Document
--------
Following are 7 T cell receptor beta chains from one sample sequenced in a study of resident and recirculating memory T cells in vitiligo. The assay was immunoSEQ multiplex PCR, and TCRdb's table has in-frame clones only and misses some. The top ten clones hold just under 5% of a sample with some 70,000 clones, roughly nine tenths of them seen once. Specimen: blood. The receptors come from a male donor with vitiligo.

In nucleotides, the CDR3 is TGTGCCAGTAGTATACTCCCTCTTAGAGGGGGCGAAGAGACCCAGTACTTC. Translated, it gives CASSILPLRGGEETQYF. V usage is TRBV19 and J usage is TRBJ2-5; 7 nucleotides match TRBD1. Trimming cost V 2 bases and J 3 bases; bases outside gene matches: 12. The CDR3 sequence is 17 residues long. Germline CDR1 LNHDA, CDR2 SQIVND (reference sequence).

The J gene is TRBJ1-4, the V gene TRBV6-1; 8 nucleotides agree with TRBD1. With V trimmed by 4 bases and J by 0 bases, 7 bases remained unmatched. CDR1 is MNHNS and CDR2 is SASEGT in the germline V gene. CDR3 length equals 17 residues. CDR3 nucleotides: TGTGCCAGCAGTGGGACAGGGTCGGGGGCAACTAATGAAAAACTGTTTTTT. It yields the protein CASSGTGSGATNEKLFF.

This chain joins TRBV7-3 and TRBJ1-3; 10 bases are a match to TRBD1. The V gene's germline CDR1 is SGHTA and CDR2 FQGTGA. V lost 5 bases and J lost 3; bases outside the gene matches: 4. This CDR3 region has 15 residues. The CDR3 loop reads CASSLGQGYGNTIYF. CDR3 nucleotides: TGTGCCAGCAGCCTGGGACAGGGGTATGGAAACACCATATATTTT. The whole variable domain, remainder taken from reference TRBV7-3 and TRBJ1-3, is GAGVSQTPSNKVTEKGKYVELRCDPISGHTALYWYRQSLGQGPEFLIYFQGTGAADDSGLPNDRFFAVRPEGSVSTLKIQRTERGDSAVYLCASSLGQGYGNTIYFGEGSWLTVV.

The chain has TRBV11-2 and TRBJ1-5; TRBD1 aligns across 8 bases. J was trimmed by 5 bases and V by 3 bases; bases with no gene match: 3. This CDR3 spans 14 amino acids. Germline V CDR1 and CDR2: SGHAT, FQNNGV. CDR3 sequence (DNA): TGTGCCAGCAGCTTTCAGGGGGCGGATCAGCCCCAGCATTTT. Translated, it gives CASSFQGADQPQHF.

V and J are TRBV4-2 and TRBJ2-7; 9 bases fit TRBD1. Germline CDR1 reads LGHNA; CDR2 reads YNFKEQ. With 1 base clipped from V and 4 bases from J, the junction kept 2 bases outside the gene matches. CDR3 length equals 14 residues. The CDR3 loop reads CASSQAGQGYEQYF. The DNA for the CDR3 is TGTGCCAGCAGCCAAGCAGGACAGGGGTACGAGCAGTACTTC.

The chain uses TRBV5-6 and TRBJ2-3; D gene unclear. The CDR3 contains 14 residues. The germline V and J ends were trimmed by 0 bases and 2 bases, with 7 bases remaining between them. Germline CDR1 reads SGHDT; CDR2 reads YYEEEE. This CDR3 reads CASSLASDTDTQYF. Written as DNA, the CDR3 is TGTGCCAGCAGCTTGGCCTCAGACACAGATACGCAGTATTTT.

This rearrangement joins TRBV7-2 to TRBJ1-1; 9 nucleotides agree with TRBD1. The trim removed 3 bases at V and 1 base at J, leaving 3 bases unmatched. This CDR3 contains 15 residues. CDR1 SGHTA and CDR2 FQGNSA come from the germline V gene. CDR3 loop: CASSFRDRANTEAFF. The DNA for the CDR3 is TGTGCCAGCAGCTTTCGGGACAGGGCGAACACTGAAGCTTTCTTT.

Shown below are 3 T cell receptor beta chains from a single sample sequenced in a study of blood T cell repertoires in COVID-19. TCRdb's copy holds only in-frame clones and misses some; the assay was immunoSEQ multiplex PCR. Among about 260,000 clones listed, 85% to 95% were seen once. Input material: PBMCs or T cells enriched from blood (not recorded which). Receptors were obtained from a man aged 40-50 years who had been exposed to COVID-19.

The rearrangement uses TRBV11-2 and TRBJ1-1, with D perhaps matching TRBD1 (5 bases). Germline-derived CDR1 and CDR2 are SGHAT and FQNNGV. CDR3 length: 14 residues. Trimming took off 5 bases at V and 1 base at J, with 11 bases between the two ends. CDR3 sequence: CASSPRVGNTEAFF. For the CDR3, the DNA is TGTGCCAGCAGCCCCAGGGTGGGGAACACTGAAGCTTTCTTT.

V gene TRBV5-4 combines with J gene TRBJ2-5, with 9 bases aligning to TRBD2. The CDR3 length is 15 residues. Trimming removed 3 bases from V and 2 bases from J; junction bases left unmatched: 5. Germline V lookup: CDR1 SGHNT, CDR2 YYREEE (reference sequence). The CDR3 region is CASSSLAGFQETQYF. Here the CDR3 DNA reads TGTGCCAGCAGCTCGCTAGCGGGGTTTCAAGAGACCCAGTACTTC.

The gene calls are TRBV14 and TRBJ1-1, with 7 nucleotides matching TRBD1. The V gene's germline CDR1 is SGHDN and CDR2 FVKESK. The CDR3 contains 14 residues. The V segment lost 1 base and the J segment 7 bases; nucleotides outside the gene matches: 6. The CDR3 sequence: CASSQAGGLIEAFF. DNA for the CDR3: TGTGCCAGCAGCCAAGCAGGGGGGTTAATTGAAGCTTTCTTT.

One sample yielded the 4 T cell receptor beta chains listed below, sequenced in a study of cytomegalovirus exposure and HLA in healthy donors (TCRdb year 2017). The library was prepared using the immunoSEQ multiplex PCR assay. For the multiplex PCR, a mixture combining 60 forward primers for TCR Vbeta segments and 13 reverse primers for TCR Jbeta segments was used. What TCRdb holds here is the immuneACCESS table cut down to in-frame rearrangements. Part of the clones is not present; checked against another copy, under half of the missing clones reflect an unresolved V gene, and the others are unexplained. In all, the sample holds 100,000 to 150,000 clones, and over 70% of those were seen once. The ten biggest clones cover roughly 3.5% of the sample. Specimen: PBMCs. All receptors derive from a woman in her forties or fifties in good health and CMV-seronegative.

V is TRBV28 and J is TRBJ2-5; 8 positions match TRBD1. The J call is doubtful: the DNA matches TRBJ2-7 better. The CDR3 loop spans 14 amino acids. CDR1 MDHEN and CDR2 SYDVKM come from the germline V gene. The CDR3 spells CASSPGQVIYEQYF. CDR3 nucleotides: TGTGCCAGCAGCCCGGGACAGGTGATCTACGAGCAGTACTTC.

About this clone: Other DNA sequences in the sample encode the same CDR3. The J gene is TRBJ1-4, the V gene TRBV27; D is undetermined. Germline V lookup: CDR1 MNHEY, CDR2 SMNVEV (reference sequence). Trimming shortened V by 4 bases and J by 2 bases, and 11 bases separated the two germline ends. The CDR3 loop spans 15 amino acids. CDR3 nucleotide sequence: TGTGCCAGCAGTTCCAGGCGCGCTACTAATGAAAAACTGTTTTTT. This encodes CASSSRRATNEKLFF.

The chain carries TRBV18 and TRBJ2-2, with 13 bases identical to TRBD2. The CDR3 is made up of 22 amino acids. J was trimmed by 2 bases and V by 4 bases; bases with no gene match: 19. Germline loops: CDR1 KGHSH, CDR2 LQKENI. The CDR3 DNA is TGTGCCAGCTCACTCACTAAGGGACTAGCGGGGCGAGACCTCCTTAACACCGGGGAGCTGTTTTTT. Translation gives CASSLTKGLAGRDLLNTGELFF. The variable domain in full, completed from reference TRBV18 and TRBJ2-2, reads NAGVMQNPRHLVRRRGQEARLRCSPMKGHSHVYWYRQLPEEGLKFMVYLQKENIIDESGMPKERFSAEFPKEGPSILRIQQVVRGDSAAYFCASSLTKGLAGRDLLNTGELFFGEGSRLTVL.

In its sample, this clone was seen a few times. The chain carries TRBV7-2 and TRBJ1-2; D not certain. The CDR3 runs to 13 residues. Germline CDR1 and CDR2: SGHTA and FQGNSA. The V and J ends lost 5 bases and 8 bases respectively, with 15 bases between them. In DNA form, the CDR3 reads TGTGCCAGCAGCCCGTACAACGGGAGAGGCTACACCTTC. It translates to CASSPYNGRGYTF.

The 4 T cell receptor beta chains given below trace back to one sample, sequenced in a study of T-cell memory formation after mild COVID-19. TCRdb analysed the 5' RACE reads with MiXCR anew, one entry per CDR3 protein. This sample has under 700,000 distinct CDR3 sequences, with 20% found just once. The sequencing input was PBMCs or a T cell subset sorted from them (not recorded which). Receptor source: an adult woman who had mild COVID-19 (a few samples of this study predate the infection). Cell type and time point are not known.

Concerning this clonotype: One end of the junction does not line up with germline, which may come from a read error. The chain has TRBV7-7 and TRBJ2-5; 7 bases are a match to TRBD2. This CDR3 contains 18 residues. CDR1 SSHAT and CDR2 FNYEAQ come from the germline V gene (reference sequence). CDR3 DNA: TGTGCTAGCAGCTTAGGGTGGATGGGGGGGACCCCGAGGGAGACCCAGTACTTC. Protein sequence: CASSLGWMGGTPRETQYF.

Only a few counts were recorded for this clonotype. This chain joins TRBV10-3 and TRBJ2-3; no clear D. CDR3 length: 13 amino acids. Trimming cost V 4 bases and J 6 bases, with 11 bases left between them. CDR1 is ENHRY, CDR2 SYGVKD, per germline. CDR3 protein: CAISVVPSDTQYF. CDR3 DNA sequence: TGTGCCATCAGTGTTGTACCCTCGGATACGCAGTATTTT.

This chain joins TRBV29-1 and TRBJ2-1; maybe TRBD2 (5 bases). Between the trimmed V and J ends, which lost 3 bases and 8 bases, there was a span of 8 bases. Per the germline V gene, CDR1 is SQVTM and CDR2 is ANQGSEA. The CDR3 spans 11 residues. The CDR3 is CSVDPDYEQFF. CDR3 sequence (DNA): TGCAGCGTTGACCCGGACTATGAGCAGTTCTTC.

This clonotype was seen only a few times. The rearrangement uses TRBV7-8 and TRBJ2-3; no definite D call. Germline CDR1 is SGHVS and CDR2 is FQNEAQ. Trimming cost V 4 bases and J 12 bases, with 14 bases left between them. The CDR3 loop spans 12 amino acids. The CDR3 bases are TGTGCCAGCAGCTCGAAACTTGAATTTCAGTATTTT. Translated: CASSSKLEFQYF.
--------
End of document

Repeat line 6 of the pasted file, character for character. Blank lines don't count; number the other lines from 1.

V and J are TRBV4-2 and TRBJ2-7; 9 bases fit TRBD1. Germline CDR1 reads LGHNA; CDR2 reads YNFKEQ. With 1 base clipped from V and 4 bases from J, the junction kept 2 bases outside the gene matches. CDR3 length equals 14 residues. The CDR3 loop reads CASSQAGQGYEQYF. The DNA for the CDR3 is TGTGCCAGCAGCCAAGCAGGACAGGGGTACGAGCAGTACTTC.